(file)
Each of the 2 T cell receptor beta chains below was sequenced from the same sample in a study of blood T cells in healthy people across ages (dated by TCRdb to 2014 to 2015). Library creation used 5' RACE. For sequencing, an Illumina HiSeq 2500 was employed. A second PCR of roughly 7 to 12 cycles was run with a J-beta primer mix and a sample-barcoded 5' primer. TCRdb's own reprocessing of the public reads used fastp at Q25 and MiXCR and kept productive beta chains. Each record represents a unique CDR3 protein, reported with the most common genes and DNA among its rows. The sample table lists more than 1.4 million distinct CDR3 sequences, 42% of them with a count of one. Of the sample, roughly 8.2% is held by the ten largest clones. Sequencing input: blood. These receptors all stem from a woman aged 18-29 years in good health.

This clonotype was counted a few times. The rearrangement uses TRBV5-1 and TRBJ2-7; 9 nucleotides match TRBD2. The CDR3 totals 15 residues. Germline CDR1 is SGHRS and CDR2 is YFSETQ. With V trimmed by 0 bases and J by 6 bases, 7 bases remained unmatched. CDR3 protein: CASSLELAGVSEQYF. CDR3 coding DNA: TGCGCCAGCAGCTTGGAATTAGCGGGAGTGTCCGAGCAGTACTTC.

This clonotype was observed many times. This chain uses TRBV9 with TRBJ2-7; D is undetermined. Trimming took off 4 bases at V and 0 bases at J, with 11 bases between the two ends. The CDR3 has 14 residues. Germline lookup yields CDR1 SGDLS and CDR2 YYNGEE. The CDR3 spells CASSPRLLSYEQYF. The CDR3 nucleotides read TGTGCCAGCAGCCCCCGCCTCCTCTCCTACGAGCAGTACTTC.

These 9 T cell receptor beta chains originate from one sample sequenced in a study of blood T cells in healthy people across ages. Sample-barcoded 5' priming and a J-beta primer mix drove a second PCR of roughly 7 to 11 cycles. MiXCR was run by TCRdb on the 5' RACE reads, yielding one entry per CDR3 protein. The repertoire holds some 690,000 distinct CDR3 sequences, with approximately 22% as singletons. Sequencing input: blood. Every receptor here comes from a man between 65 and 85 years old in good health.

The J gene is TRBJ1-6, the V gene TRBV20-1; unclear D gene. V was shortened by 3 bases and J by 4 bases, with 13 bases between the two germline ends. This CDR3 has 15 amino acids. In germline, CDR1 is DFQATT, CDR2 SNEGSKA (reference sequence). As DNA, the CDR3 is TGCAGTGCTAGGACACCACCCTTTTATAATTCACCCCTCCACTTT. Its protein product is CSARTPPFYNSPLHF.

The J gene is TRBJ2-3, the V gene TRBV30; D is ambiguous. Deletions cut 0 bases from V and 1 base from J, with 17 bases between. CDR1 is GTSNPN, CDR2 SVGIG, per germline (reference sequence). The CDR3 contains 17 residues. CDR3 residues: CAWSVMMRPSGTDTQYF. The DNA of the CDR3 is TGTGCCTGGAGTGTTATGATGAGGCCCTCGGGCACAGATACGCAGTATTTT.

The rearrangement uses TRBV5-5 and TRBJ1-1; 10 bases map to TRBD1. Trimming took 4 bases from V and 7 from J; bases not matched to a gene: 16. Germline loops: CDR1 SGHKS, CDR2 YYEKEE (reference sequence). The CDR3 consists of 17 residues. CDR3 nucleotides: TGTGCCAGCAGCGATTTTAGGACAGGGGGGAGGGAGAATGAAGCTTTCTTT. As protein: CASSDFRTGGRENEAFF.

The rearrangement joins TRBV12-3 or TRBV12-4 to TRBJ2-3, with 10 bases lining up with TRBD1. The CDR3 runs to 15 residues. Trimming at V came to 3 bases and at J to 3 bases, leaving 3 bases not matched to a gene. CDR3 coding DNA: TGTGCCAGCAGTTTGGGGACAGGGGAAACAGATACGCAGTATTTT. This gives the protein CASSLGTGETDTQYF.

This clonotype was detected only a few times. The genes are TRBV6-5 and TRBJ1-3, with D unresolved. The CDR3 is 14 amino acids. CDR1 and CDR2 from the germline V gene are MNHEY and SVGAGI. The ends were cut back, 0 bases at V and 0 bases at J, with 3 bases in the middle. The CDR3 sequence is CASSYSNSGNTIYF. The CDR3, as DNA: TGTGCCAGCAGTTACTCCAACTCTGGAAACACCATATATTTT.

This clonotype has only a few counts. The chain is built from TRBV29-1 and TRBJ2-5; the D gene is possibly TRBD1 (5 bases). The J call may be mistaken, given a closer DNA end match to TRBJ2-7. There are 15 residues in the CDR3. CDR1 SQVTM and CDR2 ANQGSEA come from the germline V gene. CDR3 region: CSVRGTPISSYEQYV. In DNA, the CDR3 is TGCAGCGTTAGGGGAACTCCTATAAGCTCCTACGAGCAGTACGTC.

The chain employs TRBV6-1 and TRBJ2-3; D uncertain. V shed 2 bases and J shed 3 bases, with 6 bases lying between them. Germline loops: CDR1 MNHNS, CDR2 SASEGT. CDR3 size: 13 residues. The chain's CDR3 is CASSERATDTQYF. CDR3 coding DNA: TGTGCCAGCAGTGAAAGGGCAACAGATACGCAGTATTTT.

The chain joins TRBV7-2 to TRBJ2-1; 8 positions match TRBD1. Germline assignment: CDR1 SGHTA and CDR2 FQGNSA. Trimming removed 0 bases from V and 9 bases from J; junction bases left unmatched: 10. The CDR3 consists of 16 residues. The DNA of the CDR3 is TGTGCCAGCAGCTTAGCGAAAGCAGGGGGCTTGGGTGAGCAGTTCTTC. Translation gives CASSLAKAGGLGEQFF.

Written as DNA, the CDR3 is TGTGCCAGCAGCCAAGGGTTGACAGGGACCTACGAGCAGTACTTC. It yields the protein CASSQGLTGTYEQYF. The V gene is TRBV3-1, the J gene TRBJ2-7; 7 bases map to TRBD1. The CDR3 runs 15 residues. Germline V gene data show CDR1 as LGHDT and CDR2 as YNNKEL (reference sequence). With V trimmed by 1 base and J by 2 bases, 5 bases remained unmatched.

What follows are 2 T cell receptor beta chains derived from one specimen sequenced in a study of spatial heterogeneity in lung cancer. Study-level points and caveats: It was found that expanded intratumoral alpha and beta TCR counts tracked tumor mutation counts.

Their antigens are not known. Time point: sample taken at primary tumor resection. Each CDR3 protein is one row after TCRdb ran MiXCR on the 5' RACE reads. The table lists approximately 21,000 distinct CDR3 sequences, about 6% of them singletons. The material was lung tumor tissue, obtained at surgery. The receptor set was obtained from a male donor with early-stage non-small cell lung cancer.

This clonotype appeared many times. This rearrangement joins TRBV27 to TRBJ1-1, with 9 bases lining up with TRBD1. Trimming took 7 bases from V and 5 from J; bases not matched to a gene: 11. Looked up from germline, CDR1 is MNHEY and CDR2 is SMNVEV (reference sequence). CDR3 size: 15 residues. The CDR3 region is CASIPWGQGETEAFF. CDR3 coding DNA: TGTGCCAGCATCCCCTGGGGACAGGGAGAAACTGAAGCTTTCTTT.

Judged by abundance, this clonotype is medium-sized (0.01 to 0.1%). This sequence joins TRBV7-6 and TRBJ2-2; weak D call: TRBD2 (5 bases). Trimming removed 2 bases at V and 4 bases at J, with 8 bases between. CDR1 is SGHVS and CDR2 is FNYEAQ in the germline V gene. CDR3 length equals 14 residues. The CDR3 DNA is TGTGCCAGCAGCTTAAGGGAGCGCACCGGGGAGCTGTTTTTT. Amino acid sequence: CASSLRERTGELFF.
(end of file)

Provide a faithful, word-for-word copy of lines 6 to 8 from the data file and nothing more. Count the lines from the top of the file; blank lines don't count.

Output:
The J gene is TRBJ2-3, the V gene TRBV30; D is ambiguous. Deletions cut 0 bases from V and 1 base from J, with 17 bases between. CDR1 is GTSNPN, CDR2 SVGIG, per germline (reference sequence). The CDR3 contains 17 residues. CDR3 residues: CAWSVMMRPSGTDTQYF. The DNA of the CDR3 is TGTGCCTGGAGTGTTATGATGAGGCCCTCGGGCACAGATACGCAGTATTTT.

The rearrangement uses TRBV5-5 and TRBJ1-1; 10 bases map to TRBD1. Trimming took 4 bases from V and 7 from J; bases not matched to a gene: 16. Germline loops: CDR1 SGHKS, CDR2 YYEKEE (reference sequence). The CDR3 consists of 17 residues. CDR3 nucleotides: TGTGCCAGCAGCGATTTTAGGACAGGGGGGAGGGAGAATGAAGCTTTCTTT. As protein: CASSDFRTGGRENEAFF.

The rearrangement joins TRBV12-3 or TRBV12-4 to TRBJ2-3, with 10 bases lining up with TRBD1. The CDR3 runs to 15 residues. Trimming at V came to 3 bases and at J to 3 bases, leaving 3 bases not matched to a gene. CDR3 coding DNA: TGTGCCAGCAGTTTGGGGACAGGGGAAACAGATACGCAGTATTTT. This gives the protein CASSLGTGETDTQYF.